Monday, January 11, 2010

Apocalypse Maya. Review of 2012 (Review #35)


2012

One has to admire the lunacy of 2012. As a film, it's slightly worse than most recent disaster flicks. As an experience, it's endlessly fascinating to see so many people throw themselves with impassioned abandon to something so endlessly trashy.

The basis for 2012 comes from an interpretation of the Mayan calendar, which states that this era of time will end near Christmas 2012 and a new age will begin. For Hollywood (and many other people) this signals the end of the world as we know it...so book R.E.M. quickly.

Scientists have discovered that the Earth is starting to react to solar bursts, causing the temperature of the Earth's core to rise dramatically. Informed of this, the President (Danny Glover) and other world leaders start making plans to preserve humanity. By the time these events come around, we get to the story of Jackson Curtis (John Cusack), semi-successful novelist and chauffeur to a Russian billionaire. He gets to take his kids from his ex-wife (Amanda Peet) and her successful plastic surgeon husband, Gordon (Tom McCarthy). Going to Yellowstone National Park, they find their favorite lake both restricted and oddly empty of water. Curtis meets a radio talk show host in the style of Art Bell (Woody Harrelson), who tells him and his radio audience that the world that the government knows the Earth is going to collapse.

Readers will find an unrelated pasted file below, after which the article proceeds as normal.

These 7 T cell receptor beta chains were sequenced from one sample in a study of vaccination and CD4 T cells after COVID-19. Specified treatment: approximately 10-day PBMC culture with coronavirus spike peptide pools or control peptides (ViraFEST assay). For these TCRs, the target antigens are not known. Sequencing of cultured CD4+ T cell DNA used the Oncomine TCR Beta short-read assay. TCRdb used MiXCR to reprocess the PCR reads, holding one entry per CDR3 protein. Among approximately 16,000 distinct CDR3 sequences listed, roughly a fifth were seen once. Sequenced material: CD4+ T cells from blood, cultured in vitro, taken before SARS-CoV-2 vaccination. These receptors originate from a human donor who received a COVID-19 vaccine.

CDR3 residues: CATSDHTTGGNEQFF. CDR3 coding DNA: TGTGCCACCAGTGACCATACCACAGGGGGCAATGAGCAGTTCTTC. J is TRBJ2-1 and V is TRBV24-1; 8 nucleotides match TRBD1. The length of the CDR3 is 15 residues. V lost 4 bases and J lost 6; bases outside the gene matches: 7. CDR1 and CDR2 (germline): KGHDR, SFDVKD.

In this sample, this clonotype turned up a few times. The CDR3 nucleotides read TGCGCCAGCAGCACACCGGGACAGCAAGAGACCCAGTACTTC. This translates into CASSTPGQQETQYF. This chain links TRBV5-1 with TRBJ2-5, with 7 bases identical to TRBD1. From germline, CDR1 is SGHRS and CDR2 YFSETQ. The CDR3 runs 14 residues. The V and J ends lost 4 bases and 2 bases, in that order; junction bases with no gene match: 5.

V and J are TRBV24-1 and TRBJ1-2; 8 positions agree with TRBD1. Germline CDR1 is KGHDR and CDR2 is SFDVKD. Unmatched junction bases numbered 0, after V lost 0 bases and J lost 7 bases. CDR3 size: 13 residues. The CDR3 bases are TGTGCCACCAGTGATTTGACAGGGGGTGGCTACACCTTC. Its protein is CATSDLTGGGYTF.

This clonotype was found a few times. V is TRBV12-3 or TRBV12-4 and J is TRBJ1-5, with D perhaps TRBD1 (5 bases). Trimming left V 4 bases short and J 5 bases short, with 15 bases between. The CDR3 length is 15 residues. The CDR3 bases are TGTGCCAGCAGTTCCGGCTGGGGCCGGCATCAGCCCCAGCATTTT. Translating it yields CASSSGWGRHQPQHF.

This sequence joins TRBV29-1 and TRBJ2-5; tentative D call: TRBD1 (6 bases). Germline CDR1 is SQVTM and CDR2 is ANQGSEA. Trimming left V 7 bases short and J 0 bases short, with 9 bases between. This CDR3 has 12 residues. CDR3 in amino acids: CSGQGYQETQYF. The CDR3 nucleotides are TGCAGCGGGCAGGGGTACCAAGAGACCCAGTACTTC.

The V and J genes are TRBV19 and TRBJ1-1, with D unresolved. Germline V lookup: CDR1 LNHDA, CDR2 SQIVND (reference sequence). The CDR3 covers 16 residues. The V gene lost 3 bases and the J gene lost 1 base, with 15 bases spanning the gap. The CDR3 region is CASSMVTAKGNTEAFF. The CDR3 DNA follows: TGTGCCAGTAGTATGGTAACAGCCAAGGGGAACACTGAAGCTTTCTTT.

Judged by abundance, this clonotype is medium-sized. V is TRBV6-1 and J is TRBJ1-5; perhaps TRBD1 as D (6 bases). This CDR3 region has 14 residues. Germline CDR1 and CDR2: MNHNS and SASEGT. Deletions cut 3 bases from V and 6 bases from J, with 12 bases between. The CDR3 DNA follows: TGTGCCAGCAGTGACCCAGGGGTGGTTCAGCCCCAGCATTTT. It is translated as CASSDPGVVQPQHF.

Soon, the world goes through cataclysm: Yellowstone explodes in volcanic fury, Los Angeles collapses in a massive earthquake. The Curtises and Gordon escape to Las Vegas, where Jackson's employer has a plane that will allow them to go to the secret project: a collection of arks deep in the Himalayas.

Where to begin with the problems of 2012? Here's one, a situation that never fails to aggravate me as a viewer: Too Many Damn Coincidences. In fact, I may make that a new Golden Rule of Film-Making: Characters Will Always Be Conveniently Connected, No Matter How Unbelievable The Connection Is. The main scientist (Chiwetel Ejiofor) recognizes Jackson and is a fan of his work. What are the odds? Jackson's employer is also in Las Vegas when they arrive and can provides them all a way out. What are the odds? The Russian's mistress has had plastic surgery performed by Gordon. What are the odds? A Buddhist monk and a worker on the arks encounter the Curtis/Russian party in the Himalayas. What are the odds? How very convenient.

 

Another problem is in logic, and it might be too much to ask for logic in a disaster film, but at certain points, you say, 'this is really dumb'. If it's 2012, I figure President Thomas Wilson has won re-election, since that is a Presidential election year. If he hadn't, I figure there would have been consultations with the next Administration. We also have to wonder, just how many times can a group escape massive disasters virtually unscathed? The Curtis group escapes not once, not twice, but three to four times: Los Angeles, Yellowstone, Las Vegas, the Himalayas, before getting to the arks. The more they managed to escape intense earthquakes and volcanic explosions, the more you wonder, 'how does one outrun a gigantic cloud of smoke and ash in a small plane?', 'how do you survive a crash in the Himalayas without more than a thin coat?' (I confess to having flashbacks of Laura Croft: Tomb Raider, where she went to the South Pole with nothing more than an overcoat and t-shirt on), 'how can you outrun an earthquake in a limo when said earthquake appears to be going at more than sixty to seventy miles per second?'.